Dragonfire is a cooperative deck-building game set in Dungeons and Dragons’ Forgotten Realms. Taking the basic mechanics of the popular Cyber-Punk game Shadowrun: Crossfire, and dropping it into one of the most popular Fantasy Gaming settings out there, this game has attracted a lot of buzz: can it live up to the hype? Let’s find out!
Dragonfire: What’s in the box?
Inside the box for Dragonfire you’ll find stand-up character shields, an assortment of tokens, and lots and lots of cards. There are also a few stand-up markers, some tracking clips, and lots of stickers (more of those later).
The general card-stock is decent, with some very nice production on the rare magical items and artefacts, which have bits of gold leaf and the like.
Each player-controlled character needs a character-shield, and the base Dragonfire box comes with Male and Female Humans for each class, plus a random sprinkling of other races (only of 1 gender per class). Personally, I would have preferred simple cards for race-class combos, which could have been double-sided for alt-gender art, but the choice doesn’t feel too limited when you come to choose a character.
The plastic clips used to track damage/health are clever, but I worry about the possibility of long-term damage to cards, as well as wondering whether the clips will still slide properly if you decide to sleeve your cards.
How do we start? Not with the Tutorial!
Dragonfire has a “quick-start” version of the game which it tells you to play first. It cherry-picks a random selection of the rules, whilst leaving out others, then throws you head-long into an escalating battle which is horrendous if playing with any fewer than 4 players. I’ll repeat the advice that you’ll find in lots of places: ignore the quick-start, and go straight into the Dungeon Crawl.
The Dungeon Crawl is a simple, generic mission – one that’s ideal for getting to grips with the mechanics of Dragonfire and starting to think about strategy. That said, (for your first few sessions at least) you should still be prepared to get absolutely crushed.
Close Encounters – of a different class?
Heroes and the cards they play in Dragonfire correspond to one of 4 classes: Martial, Devotion, Deception and Arcane, and Encounters are divided into the same 4 groups.
At various points during a game of Dragonfire, the scenario rules will tell you to deal out encounters. When this happens the first encounter dealt out will typically go to the player whose class matches it, with the remainder following clockwise, meaning that each hero should be facing a similar number of encounters.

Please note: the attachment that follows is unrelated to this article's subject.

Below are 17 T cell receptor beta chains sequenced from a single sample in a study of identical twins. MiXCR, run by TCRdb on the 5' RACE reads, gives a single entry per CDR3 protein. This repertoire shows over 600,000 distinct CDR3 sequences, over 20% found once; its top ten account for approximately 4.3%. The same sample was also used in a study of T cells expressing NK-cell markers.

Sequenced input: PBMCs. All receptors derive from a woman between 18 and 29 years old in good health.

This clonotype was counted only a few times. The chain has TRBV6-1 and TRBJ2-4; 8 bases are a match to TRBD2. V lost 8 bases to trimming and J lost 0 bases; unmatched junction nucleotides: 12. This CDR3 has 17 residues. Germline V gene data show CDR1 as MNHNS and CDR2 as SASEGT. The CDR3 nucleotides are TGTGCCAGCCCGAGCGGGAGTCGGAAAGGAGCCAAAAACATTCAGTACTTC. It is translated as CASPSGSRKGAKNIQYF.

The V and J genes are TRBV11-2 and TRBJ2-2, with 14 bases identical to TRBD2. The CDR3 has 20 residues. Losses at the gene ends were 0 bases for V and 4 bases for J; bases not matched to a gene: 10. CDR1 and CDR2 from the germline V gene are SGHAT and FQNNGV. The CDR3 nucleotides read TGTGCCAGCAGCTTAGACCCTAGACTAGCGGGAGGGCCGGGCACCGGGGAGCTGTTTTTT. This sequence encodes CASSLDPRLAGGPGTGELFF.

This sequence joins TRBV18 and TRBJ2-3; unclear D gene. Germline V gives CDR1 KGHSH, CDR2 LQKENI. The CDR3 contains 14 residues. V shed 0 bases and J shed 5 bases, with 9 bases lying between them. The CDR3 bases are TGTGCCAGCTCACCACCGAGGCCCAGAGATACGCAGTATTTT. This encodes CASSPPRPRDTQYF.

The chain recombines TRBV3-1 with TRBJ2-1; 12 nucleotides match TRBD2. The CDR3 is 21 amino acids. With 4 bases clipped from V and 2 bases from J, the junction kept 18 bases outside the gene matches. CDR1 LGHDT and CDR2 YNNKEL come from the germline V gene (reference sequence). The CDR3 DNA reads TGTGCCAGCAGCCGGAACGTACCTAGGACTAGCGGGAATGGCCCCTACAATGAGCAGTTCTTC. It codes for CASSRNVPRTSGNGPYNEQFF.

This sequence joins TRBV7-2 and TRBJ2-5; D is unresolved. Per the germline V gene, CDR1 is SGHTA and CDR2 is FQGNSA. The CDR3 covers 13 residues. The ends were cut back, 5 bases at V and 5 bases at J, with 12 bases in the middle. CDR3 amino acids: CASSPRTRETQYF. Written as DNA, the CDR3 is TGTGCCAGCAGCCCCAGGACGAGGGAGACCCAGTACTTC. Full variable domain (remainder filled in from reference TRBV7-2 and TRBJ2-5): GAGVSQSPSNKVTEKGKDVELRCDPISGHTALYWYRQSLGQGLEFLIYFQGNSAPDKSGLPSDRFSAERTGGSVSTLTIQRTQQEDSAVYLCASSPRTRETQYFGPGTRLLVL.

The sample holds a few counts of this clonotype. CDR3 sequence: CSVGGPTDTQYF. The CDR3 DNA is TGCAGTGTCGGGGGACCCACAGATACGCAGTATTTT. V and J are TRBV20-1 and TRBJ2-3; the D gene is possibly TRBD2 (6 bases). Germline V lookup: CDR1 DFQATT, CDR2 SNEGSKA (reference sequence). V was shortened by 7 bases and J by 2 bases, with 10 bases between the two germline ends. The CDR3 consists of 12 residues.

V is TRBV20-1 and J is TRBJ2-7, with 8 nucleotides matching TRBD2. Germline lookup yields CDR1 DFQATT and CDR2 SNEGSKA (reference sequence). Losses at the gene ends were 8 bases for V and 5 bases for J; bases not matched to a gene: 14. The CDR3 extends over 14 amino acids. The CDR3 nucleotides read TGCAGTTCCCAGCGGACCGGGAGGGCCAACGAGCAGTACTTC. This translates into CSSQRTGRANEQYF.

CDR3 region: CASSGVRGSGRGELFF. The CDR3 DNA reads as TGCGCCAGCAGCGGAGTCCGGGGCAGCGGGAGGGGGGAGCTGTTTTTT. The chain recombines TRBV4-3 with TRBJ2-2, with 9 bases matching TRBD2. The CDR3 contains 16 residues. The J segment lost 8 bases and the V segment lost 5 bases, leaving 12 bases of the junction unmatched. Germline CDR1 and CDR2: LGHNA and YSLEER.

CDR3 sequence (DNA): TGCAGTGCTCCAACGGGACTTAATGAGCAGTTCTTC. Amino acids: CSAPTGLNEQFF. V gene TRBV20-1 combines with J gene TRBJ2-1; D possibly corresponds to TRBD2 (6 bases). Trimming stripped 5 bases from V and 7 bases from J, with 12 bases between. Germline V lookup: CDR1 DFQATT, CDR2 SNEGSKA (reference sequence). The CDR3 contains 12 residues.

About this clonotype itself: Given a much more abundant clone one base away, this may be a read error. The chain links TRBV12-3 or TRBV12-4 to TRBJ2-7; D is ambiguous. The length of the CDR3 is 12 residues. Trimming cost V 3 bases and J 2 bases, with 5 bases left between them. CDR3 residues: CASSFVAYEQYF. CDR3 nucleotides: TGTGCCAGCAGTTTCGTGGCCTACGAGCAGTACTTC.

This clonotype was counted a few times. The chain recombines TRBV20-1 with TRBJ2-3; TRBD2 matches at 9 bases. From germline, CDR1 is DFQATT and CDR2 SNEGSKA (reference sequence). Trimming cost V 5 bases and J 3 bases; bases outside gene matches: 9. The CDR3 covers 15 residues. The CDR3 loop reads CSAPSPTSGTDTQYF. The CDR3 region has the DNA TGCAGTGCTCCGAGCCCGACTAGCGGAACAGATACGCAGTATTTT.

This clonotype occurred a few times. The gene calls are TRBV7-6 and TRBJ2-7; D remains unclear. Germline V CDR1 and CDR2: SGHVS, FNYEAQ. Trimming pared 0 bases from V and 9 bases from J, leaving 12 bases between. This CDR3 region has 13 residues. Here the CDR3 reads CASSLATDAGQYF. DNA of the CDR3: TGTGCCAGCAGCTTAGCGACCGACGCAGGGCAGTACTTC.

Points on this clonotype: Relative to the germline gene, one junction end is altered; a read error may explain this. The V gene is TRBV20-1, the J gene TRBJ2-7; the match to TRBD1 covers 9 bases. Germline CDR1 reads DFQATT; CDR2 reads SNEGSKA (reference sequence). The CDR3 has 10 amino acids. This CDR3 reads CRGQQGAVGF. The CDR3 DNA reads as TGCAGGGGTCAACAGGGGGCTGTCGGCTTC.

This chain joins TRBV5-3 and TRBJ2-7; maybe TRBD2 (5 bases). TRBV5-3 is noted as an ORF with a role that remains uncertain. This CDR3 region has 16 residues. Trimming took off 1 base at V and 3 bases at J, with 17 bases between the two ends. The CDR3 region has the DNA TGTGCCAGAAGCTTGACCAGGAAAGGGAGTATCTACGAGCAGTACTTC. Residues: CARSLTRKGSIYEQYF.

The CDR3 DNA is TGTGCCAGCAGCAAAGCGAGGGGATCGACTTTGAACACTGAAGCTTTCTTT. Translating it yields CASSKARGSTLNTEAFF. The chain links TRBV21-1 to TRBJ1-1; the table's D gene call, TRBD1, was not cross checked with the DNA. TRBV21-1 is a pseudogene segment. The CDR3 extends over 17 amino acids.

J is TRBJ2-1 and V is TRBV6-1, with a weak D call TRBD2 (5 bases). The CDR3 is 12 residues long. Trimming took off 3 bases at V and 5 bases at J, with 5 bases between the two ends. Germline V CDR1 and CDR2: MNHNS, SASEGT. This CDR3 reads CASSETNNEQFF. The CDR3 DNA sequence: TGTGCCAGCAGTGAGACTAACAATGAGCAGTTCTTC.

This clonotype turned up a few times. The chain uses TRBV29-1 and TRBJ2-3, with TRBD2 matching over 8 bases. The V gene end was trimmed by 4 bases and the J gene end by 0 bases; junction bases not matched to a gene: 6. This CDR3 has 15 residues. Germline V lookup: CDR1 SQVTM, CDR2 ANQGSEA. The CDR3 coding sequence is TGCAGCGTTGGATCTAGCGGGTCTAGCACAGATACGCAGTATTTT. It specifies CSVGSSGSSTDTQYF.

Most of the time, encounters will be monsters, and to defeat them you need to deal damage using the cards in your hand. Everyone starts with “basic” cards, about half of which will match your class, and which each deal a single point of damage, but gradually you will acquire more powerful cards that can deal multiple points of damage at once, or which have special powers. Amongst the most important abilities are “assists” which you can play on someone else’s turn.
What’s the Damage? Another level!
One of the most distinctive things about Dragonfire, is the way that damage is dealt to Encounters in levels. Rather than just having one massive pool of hit-points, each encounter will have multiple damage requirements which must be completed in order.
Some damage levels will specify a particular type of damage that needs to be dealt, whilst other damage is colourless, meaning the requirement can be met with damage of any colour, or with colourless damage that player-cards generate. 95% of the time, you will need to clear a level before you can move onto the next one, so you need to be strategic when assigning damage, as sometimes you can get stuck on an encounter because nobody can deal damage of the required colour to move on.
On your turn, you can play cards to target any of the Encounters in your area, whether they are facing you directly, or one of the other players. Then any surviving encounters facing you will deal their damage to you. Most encounters only deal 1 or 2 damage, but character-health is low enough that this can get eroded very quickly – anything dealing 2 (or more!) probably deserves your attention quickly.
There are only a limited number of ways to move encounters around, so you need to think not only about taking down the thing pointing directly at you, but whether you can be more effective elsewhere, or simply whether another player has a match-up they can’t deal with. As much as the fighter might want to bash some Kobolds, the wizard isn’t going to last long getting hit by that troll!
Don’t Split the party – If you have a choice!
Most of the time in Dragonfire, the player-characters will all be together facing off against monsters. The exceptions are location encounters, which move the targeted player away from the “Adventure Environment” and leaves them isolated. You can still assist a character at a location, but you can’t target their encounters directly on your turn. If there are 2 or more location encounters out at once, characters at different locations cannot interact at all, so dealing with locations is generally a very high priority.
When you kill a monster, the whole party gets gold, distributed as evenly as possible, but with any extra going to the active player, then those to their immediate left.
After damage has been resolved, you replenish your resources: if you have 3 or fewer cards you get to draw 2 more, and then you can spend that gold you’ve got from killing monsters to buy cards from the marketplace. Cards you buy go straight to hand, meaning you don’t have to wait for them to come round – this is a good job as “draw-2-per-turn” means you don’t cycle your deck in Dragonfire nearly as quickly as you do in some other deck-builders.